While the military occupation improved the island republic's infrastructure to some degree, nationalist opposition to U.S. rule was especially focused on the U.S.-established National Guard, which oftentimes acted with considerable brutality. When the United States withdrew its forces from the country, it left power in the hands of the National Guard, led by Rafael Trujillo. Trujillo ruled the Dominican Republic for more than three decades, from 1930 until his assassination in May 1961.
During World War II the Dominican Republic was one of the first Latin American countries to declare war on the Axis powers, and Trujillo paid brief lip service to democratic principles. After the war, however, beginning in 1947 he moved to reverse his toleration of opposition parties and for the next twenty years relied on his powerful allies in Washington to neutralize international opposition to his regime.
Trujillo ruled with considerable savagery, using the National Guard and his feared secret police force to suppress and eliminate any political dissent. Meanwhile, he treated the Dominican Republic as his personal fiefdom. Until the late 1950s, Trujillo enjoyed the uncritical support of the United States. He also quickly learned how to exploit Cold War fears of communism in the Caribbean to secure favors from Washington.
The removal of Trujillo in May 1961 was partly assisted by the growth of inter-American and U.S. opposition to his brutal rule and a decision by the John F. Kennedy administration to reduce American support and impose economic sanctions. The period between Trujillo's assassination and the 1965 U.S. military intervention was marked by a complicated history of attempts to create a stable political climate in which Trujillo's cronies and relatives tried, unsuccessfully, to continue the dictator's rule.
In national elections in 1962, the first democratic elections in nearly four decades, a nationalist-reformist coalition, the Dominican Revolutionary Party (PRD), came to power with the support of middle-class sectors and some populist movements. The new government was headed by the Dominican novelist Juan Bosch. After an initial honeymoon period in which the Kennedy administration responded warmly to the new government, relations with Washington began to deteriorate, especially when Bosch made clear his intentions to recognize the Cuban government of Fidel Castro. Bosch's economic reforms, which included modest land reform and the nationalization of several major enterprises, further aroused anti-communist fear within the Dominican Republic and in the United States.
With signs of U.S. approval, in September 1963 elements of the nation's armed forces led by archconservative General Elias Wessin y Wessin overthrew Bosch, who went into exile in Puerto Rico. The coup installed a military triumvirate headed by businessman Donald Reid Cabral.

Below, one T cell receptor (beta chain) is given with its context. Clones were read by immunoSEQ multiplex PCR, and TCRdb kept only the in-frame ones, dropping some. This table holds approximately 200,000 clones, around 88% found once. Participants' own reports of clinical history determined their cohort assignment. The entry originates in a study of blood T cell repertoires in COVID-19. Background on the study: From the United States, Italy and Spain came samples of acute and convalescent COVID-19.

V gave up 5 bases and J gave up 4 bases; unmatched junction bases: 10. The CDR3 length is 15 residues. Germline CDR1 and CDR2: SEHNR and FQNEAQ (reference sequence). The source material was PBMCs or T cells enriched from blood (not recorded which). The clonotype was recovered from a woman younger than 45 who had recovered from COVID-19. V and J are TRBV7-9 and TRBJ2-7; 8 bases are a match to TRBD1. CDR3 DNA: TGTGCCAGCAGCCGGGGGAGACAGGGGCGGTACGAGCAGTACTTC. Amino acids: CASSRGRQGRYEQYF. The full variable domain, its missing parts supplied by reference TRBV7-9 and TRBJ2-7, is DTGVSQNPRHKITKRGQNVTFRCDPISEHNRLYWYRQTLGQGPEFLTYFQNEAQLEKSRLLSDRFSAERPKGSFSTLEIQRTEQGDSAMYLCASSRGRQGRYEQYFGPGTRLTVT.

The leaders of the new regime abolished the constitution, but nearly two years of corruption and brutal internal repression produced a popular uprising on 24 April 1965, which restored Bosch and his Constitutionalist movement to power. For four days the Constitutionalists and their military and civilian supporters, led by Colonel Francisco Caamaño, fought to prevent a counterattack led by Wessin y Wessin.
The fighting in Santo Domingo soon took on the characteristics of a popular insurrection and began to spread to other regions of the country. Despite their use of tank assaults and aerial bombing, the Wessin-led forces were on the verge of defeat. The impending collapse of the Wessin forces and faulty intelligence supplied by U.S. Ambassador William Tapley, who reported to the U.S. State Department that the lives of American citizens were imperiled by communist-led hordes, set the scene for a full-scale U.S. intervention.
On 28 April 1965, a clearly panicked President Lyndon B. Johnson ordered 20,000 U.S. troops into the Dominican Republic. The Americans' official rationale was that the action was needed to prevent a communist takeover of the country and the emergence of a "second Cuba." Evidence of communist influence within the insurrection was, however, very thin. The Communist Party's small number of militants and the members of the Castroite June 14 Movement certainly played a role in the Constitutionalist resistance, but the popular insurrection was overwhelmingly made up of the urban poor of Santo Domingo. The American intervention in practice seemed designed to prevent a return to Constitutional government by Bosch and to block radical social and economic change in the island republic.
U.S. intervention forces were soon aided by an Organization of American States (OAS) intervention peace force. The OAS force was the result of vigorous U.S. lobbying and was in violation of inter-American prohibitions on foreign military intervention in the affairs of the region. American and OAS forces took a month to defeat the Constitutionalist insurrection and impose an interim administration before new elections were convened. In the elections of June 1966, a large majority of voters elected Joaquín Balaguer, a former Trujillo loyalist, and his Reformist Party. Balaguer remained in power for most of the next twenty-eight years. Systematic police terror, an astronomical increase in political corruption, and the transformation of the Dominican Republic into a secure location for foreign investors were the main legacies of the U.S. intervention.
Gleijeses, Piero. The Dominican Crisis: The 1965 Constitutionalist Revolt and American Intervention. Baltimore: Johns Hopkins University Press, 1978.; Moreno, José. Barrios in Arms: Revolution in Santo Domingo. Pittsburgh, PA: University of Pittsburgh Press, 1970.